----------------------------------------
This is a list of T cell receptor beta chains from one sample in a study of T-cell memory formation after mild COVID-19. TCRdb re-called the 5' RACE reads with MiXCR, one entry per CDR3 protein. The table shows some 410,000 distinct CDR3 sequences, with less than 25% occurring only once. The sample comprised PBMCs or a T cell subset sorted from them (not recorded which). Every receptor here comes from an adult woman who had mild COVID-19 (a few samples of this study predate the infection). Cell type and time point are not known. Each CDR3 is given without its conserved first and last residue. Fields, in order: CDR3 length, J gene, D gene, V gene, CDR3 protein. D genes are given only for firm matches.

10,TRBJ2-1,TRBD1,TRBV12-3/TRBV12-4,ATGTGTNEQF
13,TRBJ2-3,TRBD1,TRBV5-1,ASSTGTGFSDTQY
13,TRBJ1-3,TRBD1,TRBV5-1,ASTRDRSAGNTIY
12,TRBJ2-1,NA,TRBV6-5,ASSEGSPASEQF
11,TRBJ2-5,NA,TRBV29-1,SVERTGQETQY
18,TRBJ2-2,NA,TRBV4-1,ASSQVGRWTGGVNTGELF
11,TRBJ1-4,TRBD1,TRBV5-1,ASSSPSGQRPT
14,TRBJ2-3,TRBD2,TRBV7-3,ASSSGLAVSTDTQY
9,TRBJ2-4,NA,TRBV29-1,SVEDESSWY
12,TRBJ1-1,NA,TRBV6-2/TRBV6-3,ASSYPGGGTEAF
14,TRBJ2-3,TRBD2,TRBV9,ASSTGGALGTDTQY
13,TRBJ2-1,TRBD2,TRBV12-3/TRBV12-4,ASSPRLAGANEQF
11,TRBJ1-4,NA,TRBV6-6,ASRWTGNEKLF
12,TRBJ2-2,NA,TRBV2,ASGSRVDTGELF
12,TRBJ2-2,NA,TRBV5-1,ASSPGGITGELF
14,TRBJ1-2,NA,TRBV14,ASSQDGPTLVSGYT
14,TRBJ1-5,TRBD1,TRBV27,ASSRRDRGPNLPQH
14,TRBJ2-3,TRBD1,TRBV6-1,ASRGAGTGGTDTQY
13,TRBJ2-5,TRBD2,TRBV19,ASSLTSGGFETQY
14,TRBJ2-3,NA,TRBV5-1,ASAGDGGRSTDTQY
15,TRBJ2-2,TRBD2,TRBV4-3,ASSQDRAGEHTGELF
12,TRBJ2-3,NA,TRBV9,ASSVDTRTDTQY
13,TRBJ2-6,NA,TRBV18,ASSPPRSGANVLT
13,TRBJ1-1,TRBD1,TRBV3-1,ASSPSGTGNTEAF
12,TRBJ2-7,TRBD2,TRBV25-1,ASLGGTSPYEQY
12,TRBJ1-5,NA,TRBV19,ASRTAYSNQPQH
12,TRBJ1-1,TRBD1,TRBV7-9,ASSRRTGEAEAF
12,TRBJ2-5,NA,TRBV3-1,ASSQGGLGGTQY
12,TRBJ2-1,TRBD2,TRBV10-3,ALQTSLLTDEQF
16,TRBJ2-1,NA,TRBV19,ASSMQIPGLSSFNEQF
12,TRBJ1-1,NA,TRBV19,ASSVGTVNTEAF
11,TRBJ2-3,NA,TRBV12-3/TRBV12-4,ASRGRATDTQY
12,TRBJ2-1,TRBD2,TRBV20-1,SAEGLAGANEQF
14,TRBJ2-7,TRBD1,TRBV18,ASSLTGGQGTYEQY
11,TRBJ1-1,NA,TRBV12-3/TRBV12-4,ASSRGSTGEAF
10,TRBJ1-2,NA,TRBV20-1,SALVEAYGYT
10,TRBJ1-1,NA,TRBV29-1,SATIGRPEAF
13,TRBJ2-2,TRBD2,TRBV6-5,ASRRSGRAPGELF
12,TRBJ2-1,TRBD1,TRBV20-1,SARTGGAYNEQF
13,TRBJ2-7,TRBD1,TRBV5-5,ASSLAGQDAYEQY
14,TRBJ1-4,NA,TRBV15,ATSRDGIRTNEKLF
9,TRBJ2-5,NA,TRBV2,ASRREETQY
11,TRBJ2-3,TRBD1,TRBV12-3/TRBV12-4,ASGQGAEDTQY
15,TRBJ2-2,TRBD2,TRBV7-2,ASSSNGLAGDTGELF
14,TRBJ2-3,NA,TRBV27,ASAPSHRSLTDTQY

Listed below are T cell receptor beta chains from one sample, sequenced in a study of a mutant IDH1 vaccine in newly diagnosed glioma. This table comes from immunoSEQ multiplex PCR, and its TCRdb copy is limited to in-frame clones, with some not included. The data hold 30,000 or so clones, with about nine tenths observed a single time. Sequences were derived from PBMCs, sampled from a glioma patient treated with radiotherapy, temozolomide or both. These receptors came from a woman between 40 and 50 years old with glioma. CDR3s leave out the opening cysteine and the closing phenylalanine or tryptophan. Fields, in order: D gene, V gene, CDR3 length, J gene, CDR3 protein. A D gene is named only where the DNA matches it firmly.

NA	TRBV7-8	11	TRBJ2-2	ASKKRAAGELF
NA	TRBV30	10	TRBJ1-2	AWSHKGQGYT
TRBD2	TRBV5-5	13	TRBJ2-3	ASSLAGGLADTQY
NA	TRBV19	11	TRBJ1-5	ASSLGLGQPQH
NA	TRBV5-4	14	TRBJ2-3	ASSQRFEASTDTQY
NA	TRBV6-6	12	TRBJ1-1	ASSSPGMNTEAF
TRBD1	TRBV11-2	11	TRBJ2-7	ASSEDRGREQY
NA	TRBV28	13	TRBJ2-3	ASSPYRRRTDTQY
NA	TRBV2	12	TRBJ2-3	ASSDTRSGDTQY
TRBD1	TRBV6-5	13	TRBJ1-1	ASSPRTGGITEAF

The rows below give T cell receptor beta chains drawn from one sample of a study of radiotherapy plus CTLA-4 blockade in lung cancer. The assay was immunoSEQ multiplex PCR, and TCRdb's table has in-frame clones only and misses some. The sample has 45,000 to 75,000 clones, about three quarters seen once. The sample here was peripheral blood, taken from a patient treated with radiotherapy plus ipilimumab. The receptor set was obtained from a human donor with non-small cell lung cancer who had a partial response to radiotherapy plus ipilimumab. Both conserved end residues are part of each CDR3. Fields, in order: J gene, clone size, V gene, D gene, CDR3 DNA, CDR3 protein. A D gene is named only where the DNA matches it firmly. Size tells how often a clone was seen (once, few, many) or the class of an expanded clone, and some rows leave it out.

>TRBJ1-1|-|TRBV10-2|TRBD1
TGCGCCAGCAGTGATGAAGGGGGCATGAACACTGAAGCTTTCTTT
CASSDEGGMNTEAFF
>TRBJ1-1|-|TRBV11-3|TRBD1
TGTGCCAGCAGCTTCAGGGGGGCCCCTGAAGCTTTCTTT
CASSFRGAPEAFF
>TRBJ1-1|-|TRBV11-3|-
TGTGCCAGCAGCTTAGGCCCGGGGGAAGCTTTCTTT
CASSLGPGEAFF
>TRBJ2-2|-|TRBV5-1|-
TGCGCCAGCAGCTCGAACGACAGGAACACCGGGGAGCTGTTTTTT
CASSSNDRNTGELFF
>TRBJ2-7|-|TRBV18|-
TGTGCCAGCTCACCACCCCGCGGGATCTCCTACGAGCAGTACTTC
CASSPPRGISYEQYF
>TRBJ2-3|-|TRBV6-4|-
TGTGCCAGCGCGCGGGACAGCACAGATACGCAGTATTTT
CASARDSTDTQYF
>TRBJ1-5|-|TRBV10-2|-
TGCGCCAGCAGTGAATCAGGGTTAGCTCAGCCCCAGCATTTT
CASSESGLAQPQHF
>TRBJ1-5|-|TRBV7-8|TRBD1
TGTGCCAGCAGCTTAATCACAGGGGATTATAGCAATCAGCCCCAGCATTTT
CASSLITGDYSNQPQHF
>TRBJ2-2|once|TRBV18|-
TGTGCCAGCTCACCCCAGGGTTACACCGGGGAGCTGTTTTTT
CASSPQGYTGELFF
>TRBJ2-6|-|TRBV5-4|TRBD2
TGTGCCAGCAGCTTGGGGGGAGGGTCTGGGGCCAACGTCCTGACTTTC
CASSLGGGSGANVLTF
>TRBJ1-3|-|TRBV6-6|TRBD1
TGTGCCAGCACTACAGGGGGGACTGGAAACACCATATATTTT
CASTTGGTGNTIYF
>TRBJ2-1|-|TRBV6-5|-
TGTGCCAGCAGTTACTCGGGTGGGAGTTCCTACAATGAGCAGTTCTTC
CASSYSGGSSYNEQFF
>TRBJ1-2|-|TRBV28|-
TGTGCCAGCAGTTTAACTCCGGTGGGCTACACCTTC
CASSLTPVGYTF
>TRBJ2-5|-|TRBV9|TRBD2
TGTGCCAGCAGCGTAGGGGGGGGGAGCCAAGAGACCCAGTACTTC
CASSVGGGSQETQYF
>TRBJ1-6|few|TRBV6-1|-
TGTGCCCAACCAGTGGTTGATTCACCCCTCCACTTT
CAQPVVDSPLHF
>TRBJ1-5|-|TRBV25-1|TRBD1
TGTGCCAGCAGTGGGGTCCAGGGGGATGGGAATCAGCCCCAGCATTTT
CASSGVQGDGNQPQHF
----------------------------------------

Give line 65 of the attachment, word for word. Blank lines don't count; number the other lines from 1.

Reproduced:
>TRBJ1-1|-|TRBV11-3|-